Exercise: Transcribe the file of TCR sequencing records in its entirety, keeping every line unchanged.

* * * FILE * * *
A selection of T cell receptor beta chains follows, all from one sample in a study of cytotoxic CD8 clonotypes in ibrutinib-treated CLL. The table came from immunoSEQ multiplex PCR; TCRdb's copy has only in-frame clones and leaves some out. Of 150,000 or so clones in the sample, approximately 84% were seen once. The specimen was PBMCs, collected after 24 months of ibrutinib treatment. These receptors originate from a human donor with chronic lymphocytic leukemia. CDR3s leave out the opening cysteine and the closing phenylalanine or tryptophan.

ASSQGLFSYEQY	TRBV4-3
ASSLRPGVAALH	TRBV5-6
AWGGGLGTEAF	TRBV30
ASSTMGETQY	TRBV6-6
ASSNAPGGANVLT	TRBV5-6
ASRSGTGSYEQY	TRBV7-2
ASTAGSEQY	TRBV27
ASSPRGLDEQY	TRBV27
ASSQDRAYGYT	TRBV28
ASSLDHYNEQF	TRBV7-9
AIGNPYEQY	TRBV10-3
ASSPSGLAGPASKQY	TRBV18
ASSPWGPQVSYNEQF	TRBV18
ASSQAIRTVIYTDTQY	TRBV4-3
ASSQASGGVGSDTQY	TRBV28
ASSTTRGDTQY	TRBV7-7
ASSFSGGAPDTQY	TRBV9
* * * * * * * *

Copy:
A selection of T cell receptor beta chains follows, all from one sample in a study of cytotoxic CD8 clonotypes in ibrutinib-treated CLL. The table came from immunoSEQ multiplex PCR; TCRdb's copy has only in-frame clones and leaves some out. Of 150,000 or so clones in the sample, approximately 84% were seen once. The specimen was PBMCs, collected after 24 months of ibrutinib treatment. These receptors originate from a human donor with chronic lymphocytic leukemia. CDR3s leave out the opening cysteine and the closing phenylalanine or tryptophan.

ASSQGLFSYEQY	TRBV4-3
ASSLRPGVAALH	TRBV5-6
AWGGGLGTEAF	TRBV30
ASSTMGETQY	TRBV6-6
ASSNAPGGANVLT	TRBV5-6
ASRSGTGSYEQY	TRBV7-2
ASTAGSEQY	TRBV27
ASSPRGLDEQY	TRBV27
ASSQDRAYGYT	TRBV28
ASSLDHYNEQF	TRBV7-9
AIGNPYEQY	TRBV10-3
ASSPSGLAGPASKQY	TRBV18
ASSPWGPQVSYNEQF	TRBV18
ASSQAIRTVIYTDTQY	TRBV4-3
ASSQASGGVGSDTQY	TRBV28
ASSTTRGDTQY	TRBV7-7
ASSFSGGAPDTQY	TRBV9